Tuesday, February 8, 2022
4:00pm – 5:30pm
Via Zoom - REGISTRATION REQUIRED
This film series brings together scholars, students and filmmakers in a year-long discussion of transitional justice in order to interrogate how cinema has mobilized calls for truth and reconciliation in Latin America. Many Latin American countries have experienced forms of political turmoil, followed by projects in civil society designed to achieve peace through transitional justice, and Defiant Memory, Enduring Voices offers an interdisciplinary collaboration that examines questions of memory and trauma across these different national frameworks in contemporary Latin America. The series will include three event clusters spotlighting, respectively, Chile, Colombia, and Peru, in order to illuminate commonalities across national and regional contexts, while also theorizing potential divergences. Each sub-series will pair films (to be screened asynchronously online) with scheduled roundtable discussions bringing together activists, filmmakers, and an interdisciplinary range of faculty and graduate students to discuss cinema’s role in advancing transitional justice within and across several national contexts.
The third sub-series event for Defiant Memory, Enduring Voices: Transitional Justice in Latin America Film Series considers Peru’s Internal Armed Conflict (~1980-2000) through Daniel Lagares’ and Mariano Lagudo’s La búsqueda (2018) and Melina León’sCanción sin nombre (2019). La búsqueda, follows the son of extrajudicially executed “terrorists,” a former child soldier from Ayacucho, and the daughter of disappeared Quechua parents as they attempt to find the bodies of missing loved ones. Beyond highlighting the experiences of those whose voices have long been silenced by “official” narratives, the documentary also points to the persistence of Conflict-era stigmas. León’sCanción sin nombre follows Andean peasant Georgina who, heavily pregnant and living in a coastal shanty town, travels to the capital city of Lima in search of medical assistance. After giving birth in an urban clinic, she fights to find her daughter when the baby is taken away by medical staff and never returned. The roundtable brings together author-activists José Carlos Agüero and Lurgio Gavilán, both of whom have written extensively on Peru’s Internal Armed Conflict and are protagonists of La búsqueda. They will be joined by Jessaca B. Leinaweaver, professor of Anthropology at Brown, Joshua Tucker, professor of Music at Brown, Anne Lambright, professor of Hispanic Studies at Carnegie Mellon University, and Tess Renker, PhD candidate in Hispanic Studies. The films will be available for free virtual viewing; details will be provided upon registration.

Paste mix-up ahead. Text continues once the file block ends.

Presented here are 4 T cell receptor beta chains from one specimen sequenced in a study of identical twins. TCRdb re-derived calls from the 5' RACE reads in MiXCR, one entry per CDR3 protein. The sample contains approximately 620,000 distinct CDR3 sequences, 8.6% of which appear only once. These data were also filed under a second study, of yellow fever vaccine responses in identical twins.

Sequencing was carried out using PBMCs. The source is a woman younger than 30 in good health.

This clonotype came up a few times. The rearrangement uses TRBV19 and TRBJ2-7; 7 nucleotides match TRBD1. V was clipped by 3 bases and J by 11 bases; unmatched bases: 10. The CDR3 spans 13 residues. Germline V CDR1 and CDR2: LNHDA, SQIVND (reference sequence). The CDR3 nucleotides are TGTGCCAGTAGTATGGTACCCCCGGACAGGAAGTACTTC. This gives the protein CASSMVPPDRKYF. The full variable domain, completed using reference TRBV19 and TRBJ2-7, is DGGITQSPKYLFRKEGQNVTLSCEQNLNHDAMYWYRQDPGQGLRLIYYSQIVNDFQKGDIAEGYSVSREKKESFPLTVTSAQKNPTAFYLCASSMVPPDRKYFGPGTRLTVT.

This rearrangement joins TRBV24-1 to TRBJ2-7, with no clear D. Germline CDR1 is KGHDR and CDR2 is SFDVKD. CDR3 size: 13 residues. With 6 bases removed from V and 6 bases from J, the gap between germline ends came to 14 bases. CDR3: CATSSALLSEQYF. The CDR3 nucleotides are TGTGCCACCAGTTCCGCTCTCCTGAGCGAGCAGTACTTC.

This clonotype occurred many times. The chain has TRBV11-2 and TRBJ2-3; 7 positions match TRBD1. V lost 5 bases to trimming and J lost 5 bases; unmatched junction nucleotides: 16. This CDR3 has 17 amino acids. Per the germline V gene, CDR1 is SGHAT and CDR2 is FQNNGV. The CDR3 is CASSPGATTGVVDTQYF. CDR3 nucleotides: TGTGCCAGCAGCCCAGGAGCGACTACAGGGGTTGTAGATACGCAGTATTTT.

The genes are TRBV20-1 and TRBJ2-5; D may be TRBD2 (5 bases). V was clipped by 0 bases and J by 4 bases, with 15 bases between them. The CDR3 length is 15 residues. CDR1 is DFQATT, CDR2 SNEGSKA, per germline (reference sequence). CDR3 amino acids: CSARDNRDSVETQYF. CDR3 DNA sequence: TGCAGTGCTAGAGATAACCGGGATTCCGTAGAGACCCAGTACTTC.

Professor Jessaca Leinaweaver is the author of The Circulation of Children: Adoption, Kinship, and Morality in Andean Peru (2008) and has conducted extensive field work in the Ayacucho region.
Professor Joshua Tucker is Author of Gentleman Troubadours and Andean Pop Stars: Huayno Music, Media Work, and Ethnic Imaginaries in Urban Peru (2013).
A leader in the field of Andean Studies, Professor Anne Lambright is the author of Andean Truths: Transitional Justice, Ethnicity, and Cultural Production in Post-Shining Path Peru (2015), which considers how literature and the arts challenge dominant representations of post-Conflict Peru.
Tess Renker is a PhD candidate in Hispanic Studies at Brown currently writing a dissertation on literary responses to Peru’s Internal Armed Conflict, with a particular emphasis on the work of former militants, women, and residents of Ayacucho.